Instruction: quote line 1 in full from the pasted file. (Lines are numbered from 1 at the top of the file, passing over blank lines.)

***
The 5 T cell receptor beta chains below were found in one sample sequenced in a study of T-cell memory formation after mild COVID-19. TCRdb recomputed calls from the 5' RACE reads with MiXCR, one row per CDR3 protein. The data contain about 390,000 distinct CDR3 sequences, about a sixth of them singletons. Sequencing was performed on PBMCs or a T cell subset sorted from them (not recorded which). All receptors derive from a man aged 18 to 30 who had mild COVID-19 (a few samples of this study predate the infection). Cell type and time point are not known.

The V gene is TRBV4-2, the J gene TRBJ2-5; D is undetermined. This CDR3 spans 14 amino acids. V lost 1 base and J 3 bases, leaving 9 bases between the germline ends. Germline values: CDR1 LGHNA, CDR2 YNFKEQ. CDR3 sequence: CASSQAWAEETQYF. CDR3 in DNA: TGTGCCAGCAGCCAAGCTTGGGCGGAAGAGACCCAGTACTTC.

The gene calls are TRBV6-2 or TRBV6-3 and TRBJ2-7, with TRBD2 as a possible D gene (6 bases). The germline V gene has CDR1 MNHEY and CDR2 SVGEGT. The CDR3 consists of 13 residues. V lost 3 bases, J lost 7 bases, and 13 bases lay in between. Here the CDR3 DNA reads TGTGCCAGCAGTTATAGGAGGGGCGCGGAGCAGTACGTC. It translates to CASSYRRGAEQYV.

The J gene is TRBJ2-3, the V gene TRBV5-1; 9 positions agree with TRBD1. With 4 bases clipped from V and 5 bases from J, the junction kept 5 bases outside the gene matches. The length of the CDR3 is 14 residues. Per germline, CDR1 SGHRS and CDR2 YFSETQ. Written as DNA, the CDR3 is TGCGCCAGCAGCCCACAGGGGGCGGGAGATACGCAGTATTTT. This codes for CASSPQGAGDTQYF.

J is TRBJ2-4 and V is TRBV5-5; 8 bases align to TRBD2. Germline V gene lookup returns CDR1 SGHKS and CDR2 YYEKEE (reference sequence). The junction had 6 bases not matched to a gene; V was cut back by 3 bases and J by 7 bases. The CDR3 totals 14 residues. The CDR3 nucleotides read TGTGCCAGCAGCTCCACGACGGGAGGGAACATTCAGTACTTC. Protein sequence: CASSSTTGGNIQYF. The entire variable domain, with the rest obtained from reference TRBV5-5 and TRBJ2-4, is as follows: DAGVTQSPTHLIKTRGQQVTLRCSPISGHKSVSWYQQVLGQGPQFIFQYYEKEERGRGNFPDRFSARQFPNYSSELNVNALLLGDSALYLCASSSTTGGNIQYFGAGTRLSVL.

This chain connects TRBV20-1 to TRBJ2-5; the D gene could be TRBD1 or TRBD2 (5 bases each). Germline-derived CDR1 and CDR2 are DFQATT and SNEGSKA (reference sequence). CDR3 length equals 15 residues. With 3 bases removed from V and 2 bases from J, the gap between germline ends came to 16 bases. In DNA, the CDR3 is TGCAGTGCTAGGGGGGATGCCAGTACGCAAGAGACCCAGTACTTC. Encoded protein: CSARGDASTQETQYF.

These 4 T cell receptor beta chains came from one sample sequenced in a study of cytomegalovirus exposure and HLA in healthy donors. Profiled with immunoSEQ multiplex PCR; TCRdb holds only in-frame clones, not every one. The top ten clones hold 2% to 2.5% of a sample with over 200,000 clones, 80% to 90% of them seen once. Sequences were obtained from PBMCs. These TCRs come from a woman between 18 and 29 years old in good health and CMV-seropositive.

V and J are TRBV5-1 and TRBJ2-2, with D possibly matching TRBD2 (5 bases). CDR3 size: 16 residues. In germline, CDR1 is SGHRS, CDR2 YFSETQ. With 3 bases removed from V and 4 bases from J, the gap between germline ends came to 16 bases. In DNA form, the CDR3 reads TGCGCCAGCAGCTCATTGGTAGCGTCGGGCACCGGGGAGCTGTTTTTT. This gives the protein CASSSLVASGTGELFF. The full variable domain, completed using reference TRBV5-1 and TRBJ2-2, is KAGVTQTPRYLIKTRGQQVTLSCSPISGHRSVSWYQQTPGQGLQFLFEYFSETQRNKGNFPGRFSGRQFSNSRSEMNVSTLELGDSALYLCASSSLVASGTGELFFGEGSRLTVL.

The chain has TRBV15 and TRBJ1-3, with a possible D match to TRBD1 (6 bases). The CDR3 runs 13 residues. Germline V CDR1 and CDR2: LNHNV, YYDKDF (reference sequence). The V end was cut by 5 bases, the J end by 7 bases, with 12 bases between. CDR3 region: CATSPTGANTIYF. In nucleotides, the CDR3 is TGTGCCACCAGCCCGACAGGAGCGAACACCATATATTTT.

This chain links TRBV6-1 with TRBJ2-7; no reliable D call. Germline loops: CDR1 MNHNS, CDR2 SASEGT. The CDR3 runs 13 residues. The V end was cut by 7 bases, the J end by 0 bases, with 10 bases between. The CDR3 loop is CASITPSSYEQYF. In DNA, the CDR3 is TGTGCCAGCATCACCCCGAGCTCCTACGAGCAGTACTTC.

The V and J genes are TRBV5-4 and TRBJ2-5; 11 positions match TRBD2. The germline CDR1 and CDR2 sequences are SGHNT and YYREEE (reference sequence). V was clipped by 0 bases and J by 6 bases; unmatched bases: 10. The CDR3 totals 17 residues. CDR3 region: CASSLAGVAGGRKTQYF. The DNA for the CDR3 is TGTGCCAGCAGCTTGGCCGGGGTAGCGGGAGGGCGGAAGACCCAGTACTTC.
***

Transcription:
The 5 T cell receptor beta chains below were found in one sample sequenced in a study of T-cell memory formation after mild COVID-19. TCRdb recomputed calls from the 5' RACE reads with MiXCR, one row per CDR3 protein. The data contain about 390,000 distinct CDR3 sequences, about a sixth of them singletons. Sequencing was performed on PBMCs or a T cell subset sorted from them (not recorded which). All receptors derive from a man aged 18 to 30 who had mild COVID-19 (a few samples of this study predate the infection). Cell type and time point are not known.